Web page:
We are on day 4 of the 2020 Museums Association (MA) Conference
We would have been in Edinburgh – enjoying the conference, in person, in a beautiful city with ITP Fellows from around the world. This year though the conference is online via Zoom and the MA will be sharing talks, tours, discussions and debates all week on the theme of the World Turned Upside Down: Exploring the Future of Museums.
Museum Tour – Creswell Crags Museum & Prehistoric Gorge, Derbyshire
On the morning of the second lockdown due to COVID-19 here in England, what better way to start the day than with a tour of Creswell Crags Museum & Prehistoric Gorge in Derbyshire.
Creswell Crags is a spectacular magnesian limestone gorge that straddles the border between Derbyshire and Nottinghamshire. It is dotted with a large number of caves, fissures and rock shelters, many of which harboured secrets from our Prehistoric past. Archaeologists have been excavating these caves since the 19th Century, when the Victorians first discovered the artefacts that lay beneath the cave floors. So much material was excavated early on that many of today’s archaeologists now excavate the spoil heaps (rubbish dumps) of previous excavations to find any artefacts which were missed!
Their Museum displays a number of objects unearthed at Creswell Crags. This nationally important collection includes primitive hand tools as well as the remains of several surprising species which you might not have known were regular visitors to Britain.
The tour, guided virtually by Rebecca Morris-Buck and Jennifer Horseman, took the audience to one of their most famous caves –Church Hole cave – and behind the scenes at the museum into their stores.
In Church Hole cave we saw Ice Art art around 13000 year old engravings of animals made with flint tools using the rocks natural formations and features. One of these was a rare depiction of a long-neck bird which may represent an Ibis – not a bird now known the UK.
The museum stores – located in the gorge – introduced the audience to the palaeontology and archaeology collections kept by the museum. The collection, of finds from the caves and the gorge, helps to put the caves into context and we were able to see hippopotamus bones from an animal that would have lived in the Creswell Crags 125,000 years.
The session also introduced us to a Creswell Heritage Trust, funded by the Esmée Fairbairn Collections Fund in response to changing needs in museums due to the Covid-19 pandemic. The Virtual Creswell Crags: reuniting the caves, collections, prehistoric art and medieval witch marks is a project to create digital resources through 3D scanning of cave interiors and key artefacts found in them using the latest digital technology in order to reach new audiences, provide future resilience and increase the collections offer to existing audiences post Covid-19. The project is in development but it was clear what a useful and engaging resource this will be.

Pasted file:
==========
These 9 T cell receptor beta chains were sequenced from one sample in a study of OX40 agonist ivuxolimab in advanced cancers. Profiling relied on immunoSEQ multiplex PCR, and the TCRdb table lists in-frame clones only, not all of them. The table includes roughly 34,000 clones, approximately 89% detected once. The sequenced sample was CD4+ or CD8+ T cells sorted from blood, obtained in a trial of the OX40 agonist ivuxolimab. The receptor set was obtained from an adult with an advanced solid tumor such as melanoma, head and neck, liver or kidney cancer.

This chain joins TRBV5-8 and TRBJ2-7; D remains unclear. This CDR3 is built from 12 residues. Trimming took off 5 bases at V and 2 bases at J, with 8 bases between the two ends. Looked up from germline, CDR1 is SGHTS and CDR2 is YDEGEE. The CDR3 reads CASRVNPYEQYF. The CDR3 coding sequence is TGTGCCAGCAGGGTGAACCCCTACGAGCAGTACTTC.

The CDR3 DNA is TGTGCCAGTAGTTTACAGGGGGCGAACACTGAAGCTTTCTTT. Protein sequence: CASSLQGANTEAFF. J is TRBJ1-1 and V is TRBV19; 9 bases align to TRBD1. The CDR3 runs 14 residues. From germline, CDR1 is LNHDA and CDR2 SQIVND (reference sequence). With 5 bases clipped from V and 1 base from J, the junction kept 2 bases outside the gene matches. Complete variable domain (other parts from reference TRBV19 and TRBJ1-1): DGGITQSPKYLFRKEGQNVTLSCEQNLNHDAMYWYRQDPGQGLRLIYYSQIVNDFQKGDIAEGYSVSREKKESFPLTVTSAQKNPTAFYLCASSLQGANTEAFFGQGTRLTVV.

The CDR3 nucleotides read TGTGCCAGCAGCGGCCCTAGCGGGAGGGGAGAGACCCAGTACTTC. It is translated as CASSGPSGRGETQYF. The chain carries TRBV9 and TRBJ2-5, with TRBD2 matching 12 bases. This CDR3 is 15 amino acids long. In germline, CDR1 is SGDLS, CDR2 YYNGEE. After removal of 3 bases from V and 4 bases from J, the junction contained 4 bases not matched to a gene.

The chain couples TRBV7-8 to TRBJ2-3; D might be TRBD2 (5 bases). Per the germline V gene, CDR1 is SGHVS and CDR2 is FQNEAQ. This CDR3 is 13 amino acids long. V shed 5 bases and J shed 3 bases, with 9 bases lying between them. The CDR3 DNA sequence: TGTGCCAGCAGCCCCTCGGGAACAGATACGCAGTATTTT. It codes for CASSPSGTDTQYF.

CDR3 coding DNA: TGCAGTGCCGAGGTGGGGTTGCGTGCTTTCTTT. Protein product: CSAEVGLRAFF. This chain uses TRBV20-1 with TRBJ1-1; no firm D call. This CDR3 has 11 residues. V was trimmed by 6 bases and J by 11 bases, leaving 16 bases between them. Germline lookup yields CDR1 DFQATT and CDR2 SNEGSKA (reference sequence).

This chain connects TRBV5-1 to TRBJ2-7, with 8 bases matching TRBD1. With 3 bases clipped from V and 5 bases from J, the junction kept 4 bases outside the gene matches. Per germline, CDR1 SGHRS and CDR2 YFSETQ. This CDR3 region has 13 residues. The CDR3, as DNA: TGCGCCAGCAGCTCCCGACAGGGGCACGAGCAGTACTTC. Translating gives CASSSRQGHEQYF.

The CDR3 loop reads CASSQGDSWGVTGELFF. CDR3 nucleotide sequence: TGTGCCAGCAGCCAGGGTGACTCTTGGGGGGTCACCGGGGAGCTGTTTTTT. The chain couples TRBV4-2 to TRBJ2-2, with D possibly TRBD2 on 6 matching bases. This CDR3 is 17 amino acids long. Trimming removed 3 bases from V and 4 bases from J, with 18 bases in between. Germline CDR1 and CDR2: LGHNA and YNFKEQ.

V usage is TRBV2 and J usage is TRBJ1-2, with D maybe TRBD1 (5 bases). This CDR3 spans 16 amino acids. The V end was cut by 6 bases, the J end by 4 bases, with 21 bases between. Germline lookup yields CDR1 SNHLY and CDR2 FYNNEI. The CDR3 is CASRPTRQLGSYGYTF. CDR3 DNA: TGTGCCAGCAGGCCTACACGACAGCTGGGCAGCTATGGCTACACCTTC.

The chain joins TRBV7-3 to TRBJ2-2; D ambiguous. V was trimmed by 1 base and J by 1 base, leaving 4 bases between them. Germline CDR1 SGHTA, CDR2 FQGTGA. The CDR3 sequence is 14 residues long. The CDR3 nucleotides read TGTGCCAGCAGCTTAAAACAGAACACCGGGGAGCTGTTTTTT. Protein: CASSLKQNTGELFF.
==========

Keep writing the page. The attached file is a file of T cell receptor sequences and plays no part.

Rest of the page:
Learning and engagement manifesto launch
Dhikshana Pering, Head of Engagement & Skills, Somerset House, Museums Association Board Member
David Anderson, Director General, Amgueddfa Cymru – National Museum Wales
Sarah Smed, CEO, Danish Welfare Museum
For the first talk of day four of the Museums Association (MA) Conference 2020, the MA announced the launch of its Learning and Engagement Manifesto. 20 years ago the MA published A Common Wealth – Museums in the Learning Age. The landscape of museums and society in the UK has greatly changed since then. Technology, digital engagement and how we understand how people learn has shifted a lot in the last twenty years.
Now, Coronavirus is having a big impact on society and the way that museums connect with communities. Furthermore, the Black Lives Matter movement has raised serious questions about racism and inequality that museums need to respond to.
This new manifesto has been developed over the last 19 months by speaking with over 500 MA members. With a focus of cultural rights, social justice, and community participation, the speakers of this session discussed the importance of a manifesto like this for cultural institutions.
Kayleigh Bryant-Greenwell began the talk by saying that museums are inherently cultural institutions. Kayleigh said the three aspects of the manifesto; social justice, activism and community participation, really connected with her.
While working at National Museum of the Arts in Washington DC, Kayleigh recalled the point of the museum work was breaking the obsessive mould around how objects must lead programming, objects must lead museum work. instead of objects leading museum work they were looking towards ideas and specifically, activism to lead museum work.
Now at the Anacostia Community Museum, Kayleigh has been working on a 5-year initiative on racial equity, that is centred in co-development with the community. For Kayleigh this is exciting to because it is pushing the concept of the museum as a site to build community power.
Next we heard from Sarah Smed, CEO of the Danish Welfare Museum. The museum is based in an old poor house which was built in 1872 and shut down in 1974.
Sarah says that museums can be instigators of social change. We are creating change for the museum itself and making a reflective practice we can take with us in the future, and secure our relevance within this. Sarah sees museums and as treasure chests of opportunities to create change. She says this manifesto will open the lid and we can look into all of these treasures we can do something with.
Finally we heard from David Anderson, Director General, Amgueddfa Cymru – National Museum Wales. David started by saying ‘Museums don’t have to be buildings, they are really a way of thinking and acting in the world.’ Museums should be a selfless institution in society, not egotistical.